-- HealthDay staff
THURSDAY, June 9 (HealthDay News) -- With record-breaking heat
searing much of the eastern half of the United States -- and with
little relief in sight -- health experts are urging people to
protect themselves from the threats posed by oppressive
temperatures and humidity.
"The elderly, young children and infants, and people with cardiac disease and those who are taking certain medications, especially antidepressants, are most at risk for a heat stroke," noted Dr. Lisandro Irizarry, chair of the emergency department at the Brooklyn Hospital Center in New York City.
"After two or three days of heat, people -- primarily the elderly -- may exhibit signs of dehydration, including lightheadedness, nausea, confusion, difficulty concentrating, and lack of thirst because the body starts conserving fluid," he said.
Dr. Andrew R. Edwards, an associate professor of emergency
medicine at the University of Alabama at Birmingham, agreed that as
the early season heat wave tightens its grip, people young and old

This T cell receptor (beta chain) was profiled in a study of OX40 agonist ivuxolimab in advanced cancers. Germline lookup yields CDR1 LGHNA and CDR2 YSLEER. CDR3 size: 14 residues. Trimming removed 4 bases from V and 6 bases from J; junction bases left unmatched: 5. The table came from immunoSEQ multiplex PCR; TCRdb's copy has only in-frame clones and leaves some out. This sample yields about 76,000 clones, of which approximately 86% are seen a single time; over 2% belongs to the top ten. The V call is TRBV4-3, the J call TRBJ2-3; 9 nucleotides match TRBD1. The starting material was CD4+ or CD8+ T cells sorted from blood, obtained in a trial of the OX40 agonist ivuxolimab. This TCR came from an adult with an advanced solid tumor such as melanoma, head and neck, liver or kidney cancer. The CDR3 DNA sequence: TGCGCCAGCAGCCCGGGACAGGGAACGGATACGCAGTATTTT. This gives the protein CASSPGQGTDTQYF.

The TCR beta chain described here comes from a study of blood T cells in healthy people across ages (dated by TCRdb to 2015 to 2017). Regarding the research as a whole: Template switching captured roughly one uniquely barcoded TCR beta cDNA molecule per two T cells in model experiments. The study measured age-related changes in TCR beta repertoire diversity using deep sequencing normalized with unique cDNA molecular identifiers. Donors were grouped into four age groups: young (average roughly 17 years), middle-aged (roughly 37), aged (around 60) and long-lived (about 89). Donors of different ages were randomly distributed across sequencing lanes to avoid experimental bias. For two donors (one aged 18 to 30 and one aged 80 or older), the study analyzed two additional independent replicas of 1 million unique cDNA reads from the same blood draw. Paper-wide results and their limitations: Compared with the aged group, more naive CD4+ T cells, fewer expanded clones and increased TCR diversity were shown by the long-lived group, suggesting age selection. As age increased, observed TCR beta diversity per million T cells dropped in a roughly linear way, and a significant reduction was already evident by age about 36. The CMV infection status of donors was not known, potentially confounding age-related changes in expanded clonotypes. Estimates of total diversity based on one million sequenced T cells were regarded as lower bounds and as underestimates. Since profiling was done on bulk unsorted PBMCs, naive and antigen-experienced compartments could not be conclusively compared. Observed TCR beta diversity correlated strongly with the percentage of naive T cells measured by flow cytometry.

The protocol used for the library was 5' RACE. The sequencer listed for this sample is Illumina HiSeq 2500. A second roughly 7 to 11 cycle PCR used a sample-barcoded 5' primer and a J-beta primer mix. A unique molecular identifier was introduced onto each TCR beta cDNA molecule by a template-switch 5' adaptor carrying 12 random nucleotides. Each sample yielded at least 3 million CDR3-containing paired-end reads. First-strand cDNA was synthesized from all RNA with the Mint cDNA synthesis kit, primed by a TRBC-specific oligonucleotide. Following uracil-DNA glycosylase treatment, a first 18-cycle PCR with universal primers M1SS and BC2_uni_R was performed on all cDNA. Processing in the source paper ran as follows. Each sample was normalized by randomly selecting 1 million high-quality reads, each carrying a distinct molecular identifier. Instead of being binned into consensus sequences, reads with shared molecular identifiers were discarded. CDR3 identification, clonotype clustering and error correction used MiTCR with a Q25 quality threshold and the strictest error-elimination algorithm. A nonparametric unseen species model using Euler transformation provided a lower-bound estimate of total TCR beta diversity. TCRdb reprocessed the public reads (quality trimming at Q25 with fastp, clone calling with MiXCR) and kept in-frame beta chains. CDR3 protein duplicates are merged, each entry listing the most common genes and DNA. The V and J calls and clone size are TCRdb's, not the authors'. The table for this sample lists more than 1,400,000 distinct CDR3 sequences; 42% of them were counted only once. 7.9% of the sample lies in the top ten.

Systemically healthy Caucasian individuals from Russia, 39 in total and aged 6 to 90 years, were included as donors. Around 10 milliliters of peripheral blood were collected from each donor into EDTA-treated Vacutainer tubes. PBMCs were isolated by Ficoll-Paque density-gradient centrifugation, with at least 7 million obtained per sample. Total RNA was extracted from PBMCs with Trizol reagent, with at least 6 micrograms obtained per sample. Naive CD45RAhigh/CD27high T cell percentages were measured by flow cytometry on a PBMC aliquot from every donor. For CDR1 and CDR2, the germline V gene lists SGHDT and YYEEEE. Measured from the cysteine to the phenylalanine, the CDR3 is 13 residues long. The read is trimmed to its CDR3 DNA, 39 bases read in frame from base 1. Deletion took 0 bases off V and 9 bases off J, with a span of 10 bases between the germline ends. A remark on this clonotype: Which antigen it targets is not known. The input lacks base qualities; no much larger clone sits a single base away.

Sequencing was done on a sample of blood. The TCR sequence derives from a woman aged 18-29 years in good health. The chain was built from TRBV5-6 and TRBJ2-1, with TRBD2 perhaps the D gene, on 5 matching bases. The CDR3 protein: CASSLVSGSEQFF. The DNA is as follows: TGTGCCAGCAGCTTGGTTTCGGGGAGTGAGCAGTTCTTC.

need to focus on staying safe.
In a university news release, Edwards offered these tips:
Irizarry noted that antidepressant users may be at heightened
risk because the drug "decreases the skin's ability to lose heat
through evaporation -- sweating -- which is the body's primary
means to get rid of heat." This means that people on these
medications need to be especially careful to drink lots of fluids
and stay cool.
The U.S. Centers for Disease Control and Prevention also has
On Wednesday, temperatures soared into the 90s -- and approached
100 degrees -- throughout much of the South, the East and the
Midwest. Baltimore and Washington, D.C. both recorded temperatures
of 99 degrees, breaking records for the date. The normal high for
the date is about 82, the
Associated Press reported.
In Philadelphia the mercury hit 97 degrees, breaking a 2008
record of 95, and Atlantic City, N.J., tied a record of 98 set in
1999. Chicago hit a high of 94 degrees, the
The heat wave has been blamed for the deaths of five elderly
people in Tennessee, Maryland and Wisconsin, the news service
And a new study from Stanford University predicts that scorching
temperatures will become the new normal, with unusually hot summers
by the middle of the century. The culprit cited by the researchers:
global warming, the
For more on protecting yourself from the heat, visit the
U.S. Centers for Disease Control and
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